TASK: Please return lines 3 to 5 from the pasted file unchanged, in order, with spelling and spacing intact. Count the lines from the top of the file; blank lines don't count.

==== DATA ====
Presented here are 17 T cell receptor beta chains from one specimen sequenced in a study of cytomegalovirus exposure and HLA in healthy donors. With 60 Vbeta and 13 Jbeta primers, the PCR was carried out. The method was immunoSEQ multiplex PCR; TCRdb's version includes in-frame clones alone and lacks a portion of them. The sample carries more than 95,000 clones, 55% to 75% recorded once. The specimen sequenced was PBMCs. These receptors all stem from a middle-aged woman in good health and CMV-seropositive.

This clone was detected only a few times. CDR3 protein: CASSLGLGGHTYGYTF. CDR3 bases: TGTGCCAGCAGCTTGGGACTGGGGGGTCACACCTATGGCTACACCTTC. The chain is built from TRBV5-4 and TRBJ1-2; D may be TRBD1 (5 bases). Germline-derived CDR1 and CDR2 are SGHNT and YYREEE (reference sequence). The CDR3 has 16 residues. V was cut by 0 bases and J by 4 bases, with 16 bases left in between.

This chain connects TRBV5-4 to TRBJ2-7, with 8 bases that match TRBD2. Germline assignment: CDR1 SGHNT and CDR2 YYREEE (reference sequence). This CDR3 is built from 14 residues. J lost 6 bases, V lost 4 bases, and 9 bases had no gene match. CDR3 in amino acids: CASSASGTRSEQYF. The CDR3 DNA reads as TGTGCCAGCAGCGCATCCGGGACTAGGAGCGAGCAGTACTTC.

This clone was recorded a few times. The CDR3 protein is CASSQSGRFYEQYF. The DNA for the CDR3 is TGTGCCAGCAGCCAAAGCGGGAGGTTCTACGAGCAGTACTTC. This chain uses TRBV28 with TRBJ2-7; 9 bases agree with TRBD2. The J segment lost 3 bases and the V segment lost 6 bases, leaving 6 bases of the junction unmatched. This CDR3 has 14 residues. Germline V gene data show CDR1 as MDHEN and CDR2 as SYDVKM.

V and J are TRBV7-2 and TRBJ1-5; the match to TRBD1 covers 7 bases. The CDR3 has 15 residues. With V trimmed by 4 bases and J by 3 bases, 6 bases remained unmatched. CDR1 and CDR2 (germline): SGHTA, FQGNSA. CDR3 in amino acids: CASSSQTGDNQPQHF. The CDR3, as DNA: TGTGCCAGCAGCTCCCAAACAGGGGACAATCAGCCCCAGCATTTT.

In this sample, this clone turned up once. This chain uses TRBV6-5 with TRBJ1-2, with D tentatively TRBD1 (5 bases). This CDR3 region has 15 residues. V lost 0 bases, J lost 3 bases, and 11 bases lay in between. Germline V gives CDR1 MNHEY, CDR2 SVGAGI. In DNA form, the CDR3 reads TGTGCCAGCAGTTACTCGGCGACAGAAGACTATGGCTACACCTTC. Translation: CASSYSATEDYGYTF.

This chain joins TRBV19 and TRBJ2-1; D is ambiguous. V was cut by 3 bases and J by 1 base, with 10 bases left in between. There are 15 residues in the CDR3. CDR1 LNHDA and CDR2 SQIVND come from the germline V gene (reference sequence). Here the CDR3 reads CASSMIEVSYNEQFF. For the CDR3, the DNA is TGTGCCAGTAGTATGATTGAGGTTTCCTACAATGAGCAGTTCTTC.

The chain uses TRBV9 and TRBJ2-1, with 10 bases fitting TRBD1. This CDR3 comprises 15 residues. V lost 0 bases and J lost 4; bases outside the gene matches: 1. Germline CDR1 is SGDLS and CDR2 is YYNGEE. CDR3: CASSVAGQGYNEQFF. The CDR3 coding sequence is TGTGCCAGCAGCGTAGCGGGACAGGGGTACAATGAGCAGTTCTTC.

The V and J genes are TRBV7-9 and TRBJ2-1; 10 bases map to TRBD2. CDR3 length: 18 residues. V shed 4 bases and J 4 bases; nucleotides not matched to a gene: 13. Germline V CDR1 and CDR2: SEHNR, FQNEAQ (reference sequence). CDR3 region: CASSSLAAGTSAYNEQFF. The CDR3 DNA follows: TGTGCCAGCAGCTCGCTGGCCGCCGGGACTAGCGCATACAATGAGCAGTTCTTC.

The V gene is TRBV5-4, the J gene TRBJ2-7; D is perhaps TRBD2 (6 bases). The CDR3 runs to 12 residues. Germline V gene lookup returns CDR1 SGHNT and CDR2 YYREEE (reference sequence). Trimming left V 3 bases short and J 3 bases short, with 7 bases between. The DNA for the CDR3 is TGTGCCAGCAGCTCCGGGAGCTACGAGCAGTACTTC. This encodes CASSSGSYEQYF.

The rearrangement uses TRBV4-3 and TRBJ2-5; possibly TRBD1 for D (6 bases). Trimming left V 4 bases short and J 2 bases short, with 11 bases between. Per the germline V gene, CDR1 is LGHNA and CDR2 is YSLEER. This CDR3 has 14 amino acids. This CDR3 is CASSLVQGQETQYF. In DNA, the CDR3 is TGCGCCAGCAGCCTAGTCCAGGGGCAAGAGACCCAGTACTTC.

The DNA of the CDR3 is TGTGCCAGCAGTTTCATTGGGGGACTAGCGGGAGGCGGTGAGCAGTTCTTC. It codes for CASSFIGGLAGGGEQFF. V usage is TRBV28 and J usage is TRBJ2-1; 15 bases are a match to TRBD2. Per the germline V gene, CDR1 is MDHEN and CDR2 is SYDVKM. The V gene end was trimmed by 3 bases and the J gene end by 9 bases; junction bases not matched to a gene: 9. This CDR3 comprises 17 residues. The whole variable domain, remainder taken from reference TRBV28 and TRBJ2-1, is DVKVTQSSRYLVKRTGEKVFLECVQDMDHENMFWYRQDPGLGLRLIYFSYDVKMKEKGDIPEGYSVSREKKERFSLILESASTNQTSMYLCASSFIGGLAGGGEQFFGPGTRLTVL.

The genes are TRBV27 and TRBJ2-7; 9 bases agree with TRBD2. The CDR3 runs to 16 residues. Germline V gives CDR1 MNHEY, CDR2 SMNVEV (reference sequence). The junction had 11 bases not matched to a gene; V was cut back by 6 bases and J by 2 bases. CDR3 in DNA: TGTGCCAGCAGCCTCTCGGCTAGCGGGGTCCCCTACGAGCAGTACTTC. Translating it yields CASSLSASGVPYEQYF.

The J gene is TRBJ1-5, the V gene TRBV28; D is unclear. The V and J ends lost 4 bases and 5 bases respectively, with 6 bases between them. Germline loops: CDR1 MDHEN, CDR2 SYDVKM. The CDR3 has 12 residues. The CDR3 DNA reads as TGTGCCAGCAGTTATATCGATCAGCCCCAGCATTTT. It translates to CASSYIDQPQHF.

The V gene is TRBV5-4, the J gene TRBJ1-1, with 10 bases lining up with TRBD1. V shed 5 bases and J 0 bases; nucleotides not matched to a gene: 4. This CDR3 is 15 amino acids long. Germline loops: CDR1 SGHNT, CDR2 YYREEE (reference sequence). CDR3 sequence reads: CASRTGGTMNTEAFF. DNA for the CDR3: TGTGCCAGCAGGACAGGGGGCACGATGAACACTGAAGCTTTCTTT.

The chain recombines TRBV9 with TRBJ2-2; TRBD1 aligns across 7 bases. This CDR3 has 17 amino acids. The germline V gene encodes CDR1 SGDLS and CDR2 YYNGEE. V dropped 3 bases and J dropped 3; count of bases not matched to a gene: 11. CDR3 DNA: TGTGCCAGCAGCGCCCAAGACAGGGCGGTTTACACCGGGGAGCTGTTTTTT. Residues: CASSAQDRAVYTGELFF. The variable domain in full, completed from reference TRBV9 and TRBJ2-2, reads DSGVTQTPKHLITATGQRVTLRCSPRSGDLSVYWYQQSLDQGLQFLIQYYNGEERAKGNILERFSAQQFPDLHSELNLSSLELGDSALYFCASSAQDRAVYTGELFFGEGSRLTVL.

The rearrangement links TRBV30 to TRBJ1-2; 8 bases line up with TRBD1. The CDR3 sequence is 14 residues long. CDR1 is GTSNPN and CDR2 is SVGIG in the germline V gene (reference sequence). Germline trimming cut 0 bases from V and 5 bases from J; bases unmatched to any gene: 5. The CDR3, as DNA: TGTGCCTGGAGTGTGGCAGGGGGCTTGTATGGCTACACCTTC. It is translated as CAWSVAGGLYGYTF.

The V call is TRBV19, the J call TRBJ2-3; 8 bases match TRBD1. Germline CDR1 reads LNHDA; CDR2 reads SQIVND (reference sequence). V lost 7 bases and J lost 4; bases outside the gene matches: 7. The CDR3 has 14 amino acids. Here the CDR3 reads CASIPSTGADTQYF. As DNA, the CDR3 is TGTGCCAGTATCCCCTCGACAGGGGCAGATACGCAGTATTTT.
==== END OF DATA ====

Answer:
This chain connects TRBV5-4 to TRBJ2-7, with 8 bases that match TRBD2. Germline assignment: CDR1 SGHNT and CDR2 YYREEE (reference sequence). This CDR3 is built from 14 residues. J lost 6 bases, V lost 4 bases, and 9 bases had no gene match. CDR3 in amino acids: CASSASGTRSEQYF. The CDR3 DNA reads as TGTGCCAGCAGCGCATCCGGGACTAGGAGCGAGCAGTACTTC.

This clone was recorded a few times. The CDR3 protein is CASSQSGRFYEQYF. The DNA for the CDR3 is TGTGCCAGCAGCCAAAGCGGGAGGTTCTACGAGCAGTACTTC. This chain uses TRBV28 with TRBJ2-7; 9 bases agree with TRBD2. The J segment lost 3 bases and the V segment lost 6 bases, leaving 6 bases of the junction unmatched. This CDR3 has 14 residues. Germline V gene data show CDR1 as MDHEN and CDR2 as SYDVKM.

V and J are TRBV7-2 and TRBJ1-5; the match to TRBD1 covers 7 bases. The CDR3 has 15 residues. With V trimmed by 4 bases and J by 3 bases, 6 bases remained unmatched. CDR1 and CDR2 (germline): SGHTA, FQGNSA. CDR3 in amino acids: CASSSQTGDNQPQHF. The CDR3, as DNA: TGTGCCAGCAGCTCCCAAACAGGGGACAATCAGCCCCAGCATTTT.